Strong reactions have greeted City of Edinburgh Council's roll-out of Traffic Regulation Order (TRO) 13/51 for Leith Walk as part of the new improvements.
Objections to the loss of up to 80 parking spaces come particularly from local shops and services, alarmed at potential loss of trade. Among these, a petition is now circulating in printed form and via social media.
Started by businessman Gordon Burgess, the petition's preamble reads:
'At the moment Leith Walk has parking spaces available for the use of the public and for it's businesses. Edinburgh council are going to take all parking spaces away from Pilrig Street down to the foot of Leith Walk with the above TRO. 80 spaces potentially could be taken and 34 spaces WILL. Local businesses rely on these spaces for their business. This TRO will be harmful for business in Leith, and is directly contradicting the council's reinstatement plans. Trams for Leith =no parking. No trams for Leith = still no parking! Please help us stop this by signing this petition to be presented to Edinburgh council by 6th of January 2014.'
The Council says that the TROs are needed in order to:
- change waiting and locading restrictions or prohibitions
- change bus lanes and bus stops
- change disabled parking bays
- introduce motorcycle and cycle parking bays
- relocate domestic waste bins into dedicated road space.
You can view the plans and read the supporting documentation by following this link.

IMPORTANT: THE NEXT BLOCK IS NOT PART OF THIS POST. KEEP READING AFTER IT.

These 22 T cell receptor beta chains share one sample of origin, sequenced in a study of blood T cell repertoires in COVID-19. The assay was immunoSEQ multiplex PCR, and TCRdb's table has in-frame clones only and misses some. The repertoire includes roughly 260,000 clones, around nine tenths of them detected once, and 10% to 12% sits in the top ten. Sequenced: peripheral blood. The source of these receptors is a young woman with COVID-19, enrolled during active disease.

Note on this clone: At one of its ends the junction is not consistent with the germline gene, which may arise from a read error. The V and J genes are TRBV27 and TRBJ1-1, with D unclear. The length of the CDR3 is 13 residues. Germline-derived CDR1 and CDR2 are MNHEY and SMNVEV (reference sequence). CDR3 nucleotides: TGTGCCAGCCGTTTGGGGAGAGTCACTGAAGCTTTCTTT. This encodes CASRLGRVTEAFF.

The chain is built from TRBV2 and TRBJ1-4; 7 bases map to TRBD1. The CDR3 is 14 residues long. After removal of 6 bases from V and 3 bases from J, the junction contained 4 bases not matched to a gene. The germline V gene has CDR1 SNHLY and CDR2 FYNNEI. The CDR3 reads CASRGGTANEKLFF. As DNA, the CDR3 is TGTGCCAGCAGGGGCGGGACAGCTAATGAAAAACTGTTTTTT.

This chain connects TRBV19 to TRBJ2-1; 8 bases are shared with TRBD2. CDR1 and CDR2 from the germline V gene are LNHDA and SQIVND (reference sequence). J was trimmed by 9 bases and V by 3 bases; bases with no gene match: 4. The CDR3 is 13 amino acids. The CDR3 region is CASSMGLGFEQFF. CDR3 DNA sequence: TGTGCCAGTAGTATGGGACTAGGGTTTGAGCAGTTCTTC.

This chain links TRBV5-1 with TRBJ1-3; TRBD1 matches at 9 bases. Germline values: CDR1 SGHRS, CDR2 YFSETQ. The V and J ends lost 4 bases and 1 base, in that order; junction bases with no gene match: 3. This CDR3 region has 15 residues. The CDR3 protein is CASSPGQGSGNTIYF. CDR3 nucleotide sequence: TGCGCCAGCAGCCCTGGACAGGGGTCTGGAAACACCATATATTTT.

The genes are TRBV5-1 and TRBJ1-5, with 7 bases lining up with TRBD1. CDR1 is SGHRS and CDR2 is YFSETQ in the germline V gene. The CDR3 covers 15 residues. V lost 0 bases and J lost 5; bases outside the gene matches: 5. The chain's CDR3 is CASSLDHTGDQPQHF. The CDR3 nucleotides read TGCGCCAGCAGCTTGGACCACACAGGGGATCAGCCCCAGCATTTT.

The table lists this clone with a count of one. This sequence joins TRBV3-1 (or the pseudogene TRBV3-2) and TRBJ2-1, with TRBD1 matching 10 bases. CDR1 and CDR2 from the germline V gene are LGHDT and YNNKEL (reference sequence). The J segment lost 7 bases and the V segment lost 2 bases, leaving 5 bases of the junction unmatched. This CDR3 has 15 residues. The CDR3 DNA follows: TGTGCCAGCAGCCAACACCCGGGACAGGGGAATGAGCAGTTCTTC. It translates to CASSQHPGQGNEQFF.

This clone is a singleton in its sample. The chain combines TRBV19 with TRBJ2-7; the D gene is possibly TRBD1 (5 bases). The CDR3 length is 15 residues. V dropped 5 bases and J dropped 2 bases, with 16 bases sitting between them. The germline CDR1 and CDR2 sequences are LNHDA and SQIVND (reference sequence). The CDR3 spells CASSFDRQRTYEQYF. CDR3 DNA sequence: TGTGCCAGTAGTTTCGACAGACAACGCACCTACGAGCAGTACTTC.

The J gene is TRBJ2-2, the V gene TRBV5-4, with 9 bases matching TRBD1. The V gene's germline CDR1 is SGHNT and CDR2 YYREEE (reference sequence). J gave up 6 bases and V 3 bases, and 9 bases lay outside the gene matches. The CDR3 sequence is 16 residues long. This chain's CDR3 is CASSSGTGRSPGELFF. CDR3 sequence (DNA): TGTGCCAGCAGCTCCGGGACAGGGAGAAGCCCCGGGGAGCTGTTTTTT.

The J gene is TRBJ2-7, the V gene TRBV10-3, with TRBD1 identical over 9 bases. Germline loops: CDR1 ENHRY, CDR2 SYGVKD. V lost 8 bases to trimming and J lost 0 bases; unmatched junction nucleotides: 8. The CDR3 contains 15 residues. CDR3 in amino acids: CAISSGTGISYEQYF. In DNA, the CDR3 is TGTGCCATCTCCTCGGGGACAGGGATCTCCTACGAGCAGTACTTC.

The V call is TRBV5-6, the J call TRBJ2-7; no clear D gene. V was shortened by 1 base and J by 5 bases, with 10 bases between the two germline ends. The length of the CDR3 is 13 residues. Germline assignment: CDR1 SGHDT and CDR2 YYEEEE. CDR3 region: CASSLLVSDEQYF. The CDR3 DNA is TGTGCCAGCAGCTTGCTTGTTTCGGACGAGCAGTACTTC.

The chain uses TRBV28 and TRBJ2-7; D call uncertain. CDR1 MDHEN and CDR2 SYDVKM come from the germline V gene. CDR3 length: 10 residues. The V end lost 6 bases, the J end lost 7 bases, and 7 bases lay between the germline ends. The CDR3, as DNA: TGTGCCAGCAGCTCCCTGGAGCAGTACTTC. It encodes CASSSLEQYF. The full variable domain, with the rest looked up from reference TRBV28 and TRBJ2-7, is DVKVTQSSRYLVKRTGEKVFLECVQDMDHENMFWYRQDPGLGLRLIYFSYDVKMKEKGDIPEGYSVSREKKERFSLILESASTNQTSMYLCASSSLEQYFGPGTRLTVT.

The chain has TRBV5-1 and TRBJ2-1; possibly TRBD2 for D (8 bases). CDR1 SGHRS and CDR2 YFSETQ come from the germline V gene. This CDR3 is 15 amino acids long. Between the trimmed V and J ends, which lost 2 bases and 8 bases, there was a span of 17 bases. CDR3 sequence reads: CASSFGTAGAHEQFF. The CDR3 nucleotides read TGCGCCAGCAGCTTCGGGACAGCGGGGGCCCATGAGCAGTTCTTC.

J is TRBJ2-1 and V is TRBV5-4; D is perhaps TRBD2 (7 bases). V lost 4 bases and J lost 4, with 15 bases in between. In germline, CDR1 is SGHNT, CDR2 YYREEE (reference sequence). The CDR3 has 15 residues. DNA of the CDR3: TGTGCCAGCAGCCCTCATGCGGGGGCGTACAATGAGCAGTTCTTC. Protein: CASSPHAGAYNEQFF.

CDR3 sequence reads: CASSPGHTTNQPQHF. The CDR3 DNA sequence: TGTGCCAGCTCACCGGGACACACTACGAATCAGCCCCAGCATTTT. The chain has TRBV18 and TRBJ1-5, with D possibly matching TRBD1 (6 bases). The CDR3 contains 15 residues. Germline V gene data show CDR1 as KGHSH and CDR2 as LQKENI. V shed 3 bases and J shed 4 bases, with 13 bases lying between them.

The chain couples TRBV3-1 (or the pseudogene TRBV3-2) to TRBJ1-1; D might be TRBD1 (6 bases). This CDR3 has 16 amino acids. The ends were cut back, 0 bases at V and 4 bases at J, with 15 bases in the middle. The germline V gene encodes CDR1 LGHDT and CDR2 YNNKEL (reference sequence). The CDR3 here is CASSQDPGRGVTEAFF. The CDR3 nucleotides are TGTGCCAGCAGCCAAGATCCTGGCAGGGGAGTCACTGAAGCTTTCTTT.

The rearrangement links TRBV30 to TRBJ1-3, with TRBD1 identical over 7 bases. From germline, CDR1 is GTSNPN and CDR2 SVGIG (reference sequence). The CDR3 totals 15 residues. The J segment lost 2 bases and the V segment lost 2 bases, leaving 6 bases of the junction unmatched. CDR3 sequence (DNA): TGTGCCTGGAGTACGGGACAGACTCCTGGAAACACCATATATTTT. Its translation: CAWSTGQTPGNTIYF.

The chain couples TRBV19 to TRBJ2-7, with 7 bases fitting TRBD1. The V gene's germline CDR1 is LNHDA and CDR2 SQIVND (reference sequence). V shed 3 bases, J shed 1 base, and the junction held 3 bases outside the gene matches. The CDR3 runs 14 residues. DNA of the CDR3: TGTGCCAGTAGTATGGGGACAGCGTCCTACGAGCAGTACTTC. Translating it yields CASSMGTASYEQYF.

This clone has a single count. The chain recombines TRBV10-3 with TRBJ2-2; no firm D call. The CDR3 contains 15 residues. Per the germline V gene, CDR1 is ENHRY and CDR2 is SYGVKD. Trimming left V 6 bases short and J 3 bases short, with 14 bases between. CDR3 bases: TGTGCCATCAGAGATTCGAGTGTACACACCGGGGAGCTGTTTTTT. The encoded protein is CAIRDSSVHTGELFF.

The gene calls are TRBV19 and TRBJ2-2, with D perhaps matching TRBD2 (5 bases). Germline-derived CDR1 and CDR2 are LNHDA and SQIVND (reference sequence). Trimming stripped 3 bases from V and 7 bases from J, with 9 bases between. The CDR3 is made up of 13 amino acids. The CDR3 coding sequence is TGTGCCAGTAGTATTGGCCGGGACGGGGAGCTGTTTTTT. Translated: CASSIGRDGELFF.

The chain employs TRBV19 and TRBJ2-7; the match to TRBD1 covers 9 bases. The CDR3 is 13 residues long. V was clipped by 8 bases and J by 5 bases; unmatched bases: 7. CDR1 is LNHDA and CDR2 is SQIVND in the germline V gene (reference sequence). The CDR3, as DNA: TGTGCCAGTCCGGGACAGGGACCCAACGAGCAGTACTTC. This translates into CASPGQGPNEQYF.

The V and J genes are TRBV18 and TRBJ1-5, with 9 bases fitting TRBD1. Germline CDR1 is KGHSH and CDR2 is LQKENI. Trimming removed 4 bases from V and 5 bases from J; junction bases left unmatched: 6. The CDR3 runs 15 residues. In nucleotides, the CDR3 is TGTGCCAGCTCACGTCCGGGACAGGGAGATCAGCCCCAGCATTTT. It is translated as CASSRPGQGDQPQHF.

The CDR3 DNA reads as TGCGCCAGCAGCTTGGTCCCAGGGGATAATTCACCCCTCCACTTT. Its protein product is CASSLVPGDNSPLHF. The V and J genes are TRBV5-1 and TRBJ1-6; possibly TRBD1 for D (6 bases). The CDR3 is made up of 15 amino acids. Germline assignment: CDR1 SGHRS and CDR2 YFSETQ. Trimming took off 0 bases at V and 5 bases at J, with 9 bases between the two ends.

Burgess's view that consultation by the Council has been a deliberate ploy to 'muddy the waters' is a new angle on the process which, as reported last week, is already regarded as a deeply flawed exercise by those stakeholders who are trying to take part in it. You can view that article, with subsequent Twitter thread, at Breaking news (17.12.13).
Since 2009 (when tramworks began to disable Leith Walk), Leith Walk has been the object of enormous scrutiny and reappraisal.
Varied interest groups – residents, businesses, pedestrians, cyclists, motorists, bus operators – have inevitably brought different priorities to the street's re-instatement or improvement, and controversy has always been a likely consequence. However, recent figures show that this is far from being some parochial dispute simply about road access and use.
The debate is at the heart of – and runs through the heart of – a teeming residential area.